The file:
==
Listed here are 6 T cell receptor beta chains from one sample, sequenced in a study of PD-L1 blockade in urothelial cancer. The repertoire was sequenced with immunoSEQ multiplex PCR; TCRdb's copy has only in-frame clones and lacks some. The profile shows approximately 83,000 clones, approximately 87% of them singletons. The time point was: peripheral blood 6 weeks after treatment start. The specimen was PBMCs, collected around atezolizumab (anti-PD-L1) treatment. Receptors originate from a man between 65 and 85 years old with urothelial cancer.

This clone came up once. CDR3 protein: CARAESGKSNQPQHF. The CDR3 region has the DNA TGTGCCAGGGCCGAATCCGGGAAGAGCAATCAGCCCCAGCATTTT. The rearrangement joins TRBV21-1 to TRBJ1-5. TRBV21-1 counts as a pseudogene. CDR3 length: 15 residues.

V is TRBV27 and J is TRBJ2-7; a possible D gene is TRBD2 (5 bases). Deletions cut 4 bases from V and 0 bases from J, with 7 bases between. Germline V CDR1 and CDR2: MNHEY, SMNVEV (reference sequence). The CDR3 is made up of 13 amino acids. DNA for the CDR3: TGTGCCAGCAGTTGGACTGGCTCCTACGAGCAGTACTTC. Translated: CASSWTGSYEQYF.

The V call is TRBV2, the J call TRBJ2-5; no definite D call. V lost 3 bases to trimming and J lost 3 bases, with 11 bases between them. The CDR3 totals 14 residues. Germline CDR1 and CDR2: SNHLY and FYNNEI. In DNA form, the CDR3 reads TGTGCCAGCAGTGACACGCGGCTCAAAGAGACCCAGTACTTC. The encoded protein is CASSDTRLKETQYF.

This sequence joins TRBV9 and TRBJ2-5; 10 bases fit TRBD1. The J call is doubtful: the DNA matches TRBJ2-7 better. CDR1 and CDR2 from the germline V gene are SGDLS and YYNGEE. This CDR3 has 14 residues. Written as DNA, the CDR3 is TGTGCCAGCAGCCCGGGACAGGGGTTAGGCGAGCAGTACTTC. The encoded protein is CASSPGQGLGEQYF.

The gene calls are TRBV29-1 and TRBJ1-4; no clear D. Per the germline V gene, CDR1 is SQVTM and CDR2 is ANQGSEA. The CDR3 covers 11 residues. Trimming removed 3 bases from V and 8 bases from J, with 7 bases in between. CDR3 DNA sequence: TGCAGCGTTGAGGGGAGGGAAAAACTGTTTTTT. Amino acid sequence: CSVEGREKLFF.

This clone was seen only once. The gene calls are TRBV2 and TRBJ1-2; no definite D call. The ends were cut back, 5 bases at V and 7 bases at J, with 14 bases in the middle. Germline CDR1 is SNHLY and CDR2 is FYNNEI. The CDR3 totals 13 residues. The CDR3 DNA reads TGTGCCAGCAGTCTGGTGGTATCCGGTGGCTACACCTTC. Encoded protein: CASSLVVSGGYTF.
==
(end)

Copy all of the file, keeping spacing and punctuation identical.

Listed here are 6 T cell receptor beta chains from one sample, sequenced in a study of PD-L1 blockade in urothelial cancer. The repertoire was sequenced with immunoSEQ multiplex PCR; TCRdb's copy has only in-frame clones and lacks some. The profile shows approximately 83,000 clones, approximately 87% of them singletons. The time point was: peripheral blood 6 weeks after treatment start. The specimen was PBMCs, collected around atezolizumab (anti-PD-L1) treatment. Receptors originate from a man between 65 and 85 years old with urothelial cancer.

This clone came up once. CDR3 protein: CARAESGKSNQPQHF. The CDR3 region has the DNA TGTGCCAGGGCCGAATCCGGGAAGAGCAATCAGCCCCAGCATTTT. The rearrangement joins TRBV21-1 to TRBJ1-5. TRBV21-1 counts as a pseudogene. CDR3 length: 15 residues.

V is TRBV27 and J is TRBJ2-7; a possible D gene is TRBD2 (5 bases). Deletions cut 4 bases from V and 0 bases from J, with 7 bases between. Germline V CDR1 and CDR2: MNHEY, SMNVEV (reference sequence). The CDR3 is made up of 13 amino acids. DNA for the CDR3: TGTGCCAGCAGTTGGACTGGCTCCTACGAGCAGTACTTC. Translated: CASSWTGSYEQYF.

The V call is TRBV2, the J call TRBJ2-5; no definite D call. V lost 3 bases to trimming and J lost 3 bases, with 11 bases between them. The CDR3 totals 14 residues. Germline CDR1 and CDR2: SNHLY and FYNNEI. In DNA form, the CDR3 reads TGTGCCAGCAGTGACACGCGGCTCAAAGAGACCCAGTACTTC. The encoded protein is CASSDTRLKETQYF.

This sequence joins TRBV9 and TRBJ2-5; 10 bases fit TRBD1. The J call is doubtful: the DNA matches TRBJ2-7 better. CDR1 and CDR2 from the germline V gene are SGDLS and YYNGEE. This CDR3 has 14 residues. Written as DNA, the CDR3 is TGTGCCAGCAGCCCGGGACAGGGGTTAGGCGAGCAGTACTTC. The encoded protein is CASSPGQGLGEQYF.

The gene calls are TRBV29-1 and TRBJ1-4; no clear D. Per the germline V gene, CDR1 is SQVTM and CDR2 is ANQGSEA. The CDR3 covers 11 residues. Trimming removed 3 bases from V and 8 bases from J, with 7 bases in between. CDR3 DNA sequence: TGCAGCGTTGAGGGGAGGGAAAAACTGTTTTTT. Amino acid sequence: CSVEGREKLFF.

This clone was seen only once. The gene calls are TRBV2 and TRBJ1-2; no definite D call. The ends were cut back, 5 bases at V and 7 bases at J, with 14 bases in the middle. Germline CDR1 is SNHLY and CDR2 is FYNNEI. The CDR3 totals 13 residues. The CDR3 DNA reads TGTGCCAGCAGTCTGGTGGTATCCGGTGGCTACACCTTC. Encoded protein: CASSLVVSGGYTF.